He was brand new. We had trained him for a week- he had a ways to go, but he took his tasks on, did the work asked, and didn’t make a fuss. He asked questions about the nuts and bolts of recipes, he asked about when we took breaks, and how he should clock in and out for them.
“Ten years in the business,” he said. “Started as a dishwasher at 16, worked up to prep, then line cook.” Covid took him out of the kitchen he’d called home and the bakery had work that needed doing. He wasn’t picky- he just needed to work.
Wednesday night, he went to party. Thursday morning, he never clocked in- a hangover made staying home more appealing than showing up for his shift.
A no call/no show. He can stay home as long as he likes now.
Even in my basement apartment, I can still hear the rain and thunder if I try.
The sound of a storm has been soothing to me since college. On one of my four-hour drives between Southern New Jersey and Hartford Connecticut, I once got caught in a thunder storm somewhere in New York State. The rain came down in sheets, my wipers couldn’t keep up, and it was already dark.
I decided that arriving late was better than never arriving, so I pulled off into a rest area. I set an alarm for an hour, grabbed my spare blanket from the back, and took a nap while I waited for the rain to stop. To this day, that is the single most restful sleep I’ve ever had in my life.
It’s raining now, and there’s a storm outside. It’s not relaxing, though- it sounds more like a Seal being opened, and tiptoeing toward Armageddon.
Not long ago, I decided I was going to go on a bit of an Eastern Philosophy bender and read all the texts I could get my hands on.
It may have been my state of mind at the time, or just a desire to spend more time reading interesting stuff and less time trawling social media.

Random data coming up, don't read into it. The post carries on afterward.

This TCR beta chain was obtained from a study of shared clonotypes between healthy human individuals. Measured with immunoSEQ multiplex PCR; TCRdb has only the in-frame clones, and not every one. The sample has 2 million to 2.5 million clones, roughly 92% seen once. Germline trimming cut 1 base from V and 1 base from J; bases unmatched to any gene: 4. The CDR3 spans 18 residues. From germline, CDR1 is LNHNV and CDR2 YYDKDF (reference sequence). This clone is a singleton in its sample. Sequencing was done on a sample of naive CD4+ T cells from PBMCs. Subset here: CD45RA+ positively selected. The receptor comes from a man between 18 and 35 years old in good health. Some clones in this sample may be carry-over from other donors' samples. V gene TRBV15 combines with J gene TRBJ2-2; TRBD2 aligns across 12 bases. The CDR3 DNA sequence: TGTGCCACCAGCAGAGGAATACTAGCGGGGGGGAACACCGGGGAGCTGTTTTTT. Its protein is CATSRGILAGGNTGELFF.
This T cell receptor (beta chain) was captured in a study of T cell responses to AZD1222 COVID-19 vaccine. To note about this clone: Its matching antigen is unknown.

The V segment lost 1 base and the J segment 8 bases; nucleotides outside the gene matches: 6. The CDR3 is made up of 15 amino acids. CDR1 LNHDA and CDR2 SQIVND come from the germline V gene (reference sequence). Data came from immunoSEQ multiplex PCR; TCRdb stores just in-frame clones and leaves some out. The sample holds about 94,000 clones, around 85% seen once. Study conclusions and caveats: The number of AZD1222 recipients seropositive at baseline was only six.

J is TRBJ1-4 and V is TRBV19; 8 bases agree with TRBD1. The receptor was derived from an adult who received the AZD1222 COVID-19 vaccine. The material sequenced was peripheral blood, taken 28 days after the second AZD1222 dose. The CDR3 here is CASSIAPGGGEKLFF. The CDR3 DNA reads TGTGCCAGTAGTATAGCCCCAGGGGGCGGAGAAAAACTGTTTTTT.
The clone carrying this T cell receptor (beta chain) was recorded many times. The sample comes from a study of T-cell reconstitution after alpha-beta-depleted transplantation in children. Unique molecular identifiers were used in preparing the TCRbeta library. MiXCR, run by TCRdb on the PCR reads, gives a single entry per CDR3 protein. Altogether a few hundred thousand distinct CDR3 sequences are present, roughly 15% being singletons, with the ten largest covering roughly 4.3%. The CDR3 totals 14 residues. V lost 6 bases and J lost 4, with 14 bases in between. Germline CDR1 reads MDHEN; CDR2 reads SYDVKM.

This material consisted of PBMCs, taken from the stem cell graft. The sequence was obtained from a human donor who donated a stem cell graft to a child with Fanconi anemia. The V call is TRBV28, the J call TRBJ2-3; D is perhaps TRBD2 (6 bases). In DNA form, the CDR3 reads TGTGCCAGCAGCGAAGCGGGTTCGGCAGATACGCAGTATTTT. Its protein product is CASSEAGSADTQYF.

In the past, I’d read and re-read several Buddhist texts- a couple sutras, the Dhammapada, and the Buddhacarita. I’ve also previously read (and love referring back to) the Tao Te Ching and Dogen’s “Tenzo Kyokun.”
In this latest push, however, I decided I was going to tackle some of the more well-known works: Sun Tzu’s “The Art of War”, and Yamamoto Tsunetomo’s “Hagakure.”
It was… a lot, and it got me thinking-
“Why do we look to books on war for lessons on life?”
Good afternoon, friends and neighbors! Today I figured I’d introduce something a little more interesting than my usual posts- I want to put a question to you, and find out what YOU think! Every now and again, I’ll set up a conversation and ask all of you to tell me what you think in the comments. I won’t put in too much, but I will be reading, so no matter what STAY CLASSY and keep it respectful, alright?
Let’s start with an easy one….
Afternoon, all! Have you seen the latest episode of Chopped? How about Master Chef? Hell’s Kitchen? Top Chef? The Great British Baking Challenge?
Neither have I, and I don’t intend to.
No judgment on you if you do, of course- you do you. To my mind, though, they just do not interest me, or represent the culinary world as I like to see it.
When I was a kid, the only cooking competition show I ever watched with any fervor was the original Iron Chef, dubbed for American audiences from the Japanese. I loved seeing the crazy ideas that a genius could whip up under pressure, given the barest hints of what the secret ingredient would be, a team of cooks and stocked pantry to make it happen.
Since becoming a professional cook though- and even while I was a student, when you think someone in my position would be watching religiously and taking notes- shows that have tried to follow in its footsteps simply don’t impress or thrill me anymore. While I allow there is still something exciting about watching cooks MacGuyver fine food under pressure, to me it feels like these shows take something I love and think about often and turn it into a gladiatorial bloodsport.